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Old 10th Jun 2004, 20:15
  #113 (permalink)  
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Without trying to get myself shot down in flames. but the HSE although has an interest in safety for services such as HEMS or in my old case fire service HSE has guide lines but as the nature of the job is specific risk associated in the case of the fire service it was usual for the fire service to have and impliment specific SIPS/SOPS etc.
the service would look to the HSE for guidance but only when an incident/accident ocured did they become involved.

In the case such as this (HEMS) Instead of this being the fire service to be the specific govening body it would be the CAA .

it therefore would indicate that the CAA are at the for front of this decision i would find it strange if the HSE had any further interest other than the normal duty of care.

I may be completely wrong but i would be extremaly suppriced if this was HSE.


Bravo 99 (AJB)
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Old 10th Jun 2004, 20:22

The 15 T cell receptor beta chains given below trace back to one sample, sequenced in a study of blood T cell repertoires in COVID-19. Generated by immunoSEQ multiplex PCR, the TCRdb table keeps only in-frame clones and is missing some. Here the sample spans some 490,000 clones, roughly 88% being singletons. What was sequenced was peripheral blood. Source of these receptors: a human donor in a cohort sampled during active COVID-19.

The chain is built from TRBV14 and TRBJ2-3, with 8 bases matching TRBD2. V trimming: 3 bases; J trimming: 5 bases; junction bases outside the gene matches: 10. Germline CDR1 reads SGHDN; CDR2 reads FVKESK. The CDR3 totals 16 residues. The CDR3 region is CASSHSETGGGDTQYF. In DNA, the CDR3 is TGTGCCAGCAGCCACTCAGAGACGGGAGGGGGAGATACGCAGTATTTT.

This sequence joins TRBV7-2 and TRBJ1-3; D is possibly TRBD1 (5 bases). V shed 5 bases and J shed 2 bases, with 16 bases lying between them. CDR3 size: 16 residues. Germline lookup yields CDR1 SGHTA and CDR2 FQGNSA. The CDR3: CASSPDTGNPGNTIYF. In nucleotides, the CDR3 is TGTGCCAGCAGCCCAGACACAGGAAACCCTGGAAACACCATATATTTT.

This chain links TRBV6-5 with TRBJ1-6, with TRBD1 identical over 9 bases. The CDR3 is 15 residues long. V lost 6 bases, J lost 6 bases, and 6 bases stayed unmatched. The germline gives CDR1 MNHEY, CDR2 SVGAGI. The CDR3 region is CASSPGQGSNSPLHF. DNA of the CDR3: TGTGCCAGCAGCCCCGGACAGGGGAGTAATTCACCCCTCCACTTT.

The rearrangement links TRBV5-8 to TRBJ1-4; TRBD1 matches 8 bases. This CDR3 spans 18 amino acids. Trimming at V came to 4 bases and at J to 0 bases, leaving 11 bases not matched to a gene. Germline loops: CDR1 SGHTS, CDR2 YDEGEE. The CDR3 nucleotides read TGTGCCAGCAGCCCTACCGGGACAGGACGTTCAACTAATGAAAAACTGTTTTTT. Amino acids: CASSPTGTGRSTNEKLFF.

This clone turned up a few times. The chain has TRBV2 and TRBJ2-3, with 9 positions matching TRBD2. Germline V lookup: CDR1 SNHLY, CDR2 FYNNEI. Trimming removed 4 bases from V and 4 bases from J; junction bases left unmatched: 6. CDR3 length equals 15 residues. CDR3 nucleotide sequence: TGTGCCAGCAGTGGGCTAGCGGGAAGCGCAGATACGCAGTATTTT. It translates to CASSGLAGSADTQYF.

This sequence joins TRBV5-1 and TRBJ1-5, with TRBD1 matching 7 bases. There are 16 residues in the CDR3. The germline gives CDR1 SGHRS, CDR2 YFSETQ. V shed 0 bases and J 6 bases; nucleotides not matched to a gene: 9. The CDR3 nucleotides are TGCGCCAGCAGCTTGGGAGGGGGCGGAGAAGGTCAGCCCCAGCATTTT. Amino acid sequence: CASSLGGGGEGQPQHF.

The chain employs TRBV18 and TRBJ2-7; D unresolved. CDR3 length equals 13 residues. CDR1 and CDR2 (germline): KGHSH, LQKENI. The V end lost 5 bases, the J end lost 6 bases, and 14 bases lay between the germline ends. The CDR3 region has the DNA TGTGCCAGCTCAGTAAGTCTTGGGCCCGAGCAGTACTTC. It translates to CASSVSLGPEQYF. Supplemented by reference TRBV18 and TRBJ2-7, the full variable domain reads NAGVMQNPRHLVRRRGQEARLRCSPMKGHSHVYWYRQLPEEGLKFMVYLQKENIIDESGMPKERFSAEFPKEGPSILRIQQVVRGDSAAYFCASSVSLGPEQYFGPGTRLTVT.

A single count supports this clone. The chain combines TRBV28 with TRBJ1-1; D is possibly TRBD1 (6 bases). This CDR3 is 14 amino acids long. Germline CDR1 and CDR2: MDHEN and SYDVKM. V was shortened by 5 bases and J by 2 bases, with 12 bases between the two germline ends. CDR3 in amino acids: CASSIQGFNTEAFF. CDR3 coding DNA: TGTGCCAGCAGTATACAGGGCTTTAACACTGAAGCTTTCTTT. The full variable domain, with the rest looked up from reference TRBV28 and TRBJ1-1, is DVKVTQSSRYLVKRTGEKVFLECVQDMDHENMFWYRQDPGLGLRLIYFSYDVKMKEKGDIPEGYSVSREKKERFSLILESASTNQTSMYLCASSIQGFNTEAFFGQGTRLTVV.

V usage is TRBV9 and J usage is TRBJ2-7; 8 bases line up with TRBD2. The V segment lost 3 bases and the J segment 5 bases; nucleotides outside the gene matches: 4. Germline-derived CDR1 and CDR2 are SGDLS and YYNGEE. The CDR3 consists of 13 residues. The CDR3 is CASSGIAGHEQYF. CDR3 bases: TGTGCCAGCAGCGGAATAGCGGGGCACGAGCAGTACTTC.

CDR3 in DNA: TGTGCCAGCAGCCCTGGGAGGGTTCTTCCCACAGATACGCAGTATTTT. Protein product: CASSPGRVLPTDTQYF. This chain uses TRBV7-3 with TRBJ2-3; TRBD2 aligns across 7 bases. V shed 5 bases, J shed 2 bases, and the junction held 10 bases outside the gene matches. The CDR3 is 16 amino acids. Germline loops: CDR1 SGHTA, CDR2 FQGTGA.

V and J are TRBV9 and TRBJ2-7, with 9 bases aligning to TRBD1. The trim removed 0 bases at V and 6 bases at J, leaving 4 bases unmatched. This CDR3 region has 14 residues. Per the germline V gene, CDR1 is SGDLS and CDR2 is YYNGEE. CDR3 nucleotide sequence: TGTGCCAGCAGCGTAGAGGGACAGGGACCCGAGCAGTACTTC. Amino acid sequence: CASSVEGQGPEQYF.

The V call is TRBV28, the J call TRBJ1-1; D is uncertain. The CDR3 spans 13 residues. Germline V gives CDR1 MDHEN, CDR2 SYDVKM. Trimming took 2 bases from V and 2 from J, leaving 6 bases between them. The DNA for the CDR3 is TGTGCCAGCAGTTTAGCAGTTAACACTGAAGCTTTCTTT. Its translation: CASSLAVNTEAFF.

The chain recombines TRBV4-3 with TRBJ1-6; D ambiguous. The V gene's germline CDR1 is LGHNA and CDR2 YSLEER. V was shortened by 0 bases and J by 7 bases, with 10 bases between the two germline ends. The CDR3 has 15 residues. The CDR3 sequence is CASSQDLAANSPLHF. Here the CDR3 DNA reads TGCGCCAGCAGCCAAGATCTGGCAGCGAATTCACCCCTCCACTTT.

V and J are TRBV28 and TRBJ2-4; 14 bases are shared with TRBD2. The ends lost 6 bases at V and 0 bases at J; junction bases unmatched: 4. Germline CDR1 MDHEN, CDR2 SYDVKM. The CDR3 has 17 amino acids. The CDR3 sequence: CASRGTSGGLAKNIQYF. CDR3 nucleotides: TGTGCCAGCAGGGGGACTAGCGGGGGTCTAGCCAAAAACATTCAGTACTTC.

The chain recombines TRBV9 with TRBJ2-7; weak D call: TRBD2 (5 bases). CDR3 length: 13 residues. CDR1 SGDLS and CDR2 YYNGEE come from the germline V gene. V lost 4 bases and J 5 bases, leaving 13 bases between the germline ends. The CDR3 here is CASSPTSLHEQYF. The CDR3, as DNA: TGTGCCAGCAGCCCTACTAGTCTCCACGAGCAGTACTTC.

#114 (permalink)  
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The HSE is totally irrelevant to the issues here.

Let's not spoil the thread by following this red herring.

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Old 10th Jun 2004, 21:24
  #115 (permalink)  
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A question for Flying Lawyer:

Have you heard any rumours (as suggested earlier in this thread) that the CAA will prosecute should a Police / Hems helicopter be used to drag someone out of a life threatening situation?

It will be interesting to see the public reaction to the video of someone losing their life, with a helicopter nearby not attempting to rescue the poor

I don't know of many crews who will standby and do nothing if they feel they can effect a rescue even if it involves a slight risk. I'm not talking about reckless flying here, just experienced crews making a considered decision
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Old 10th Jun 2004, 22:11
  #116 (permalink)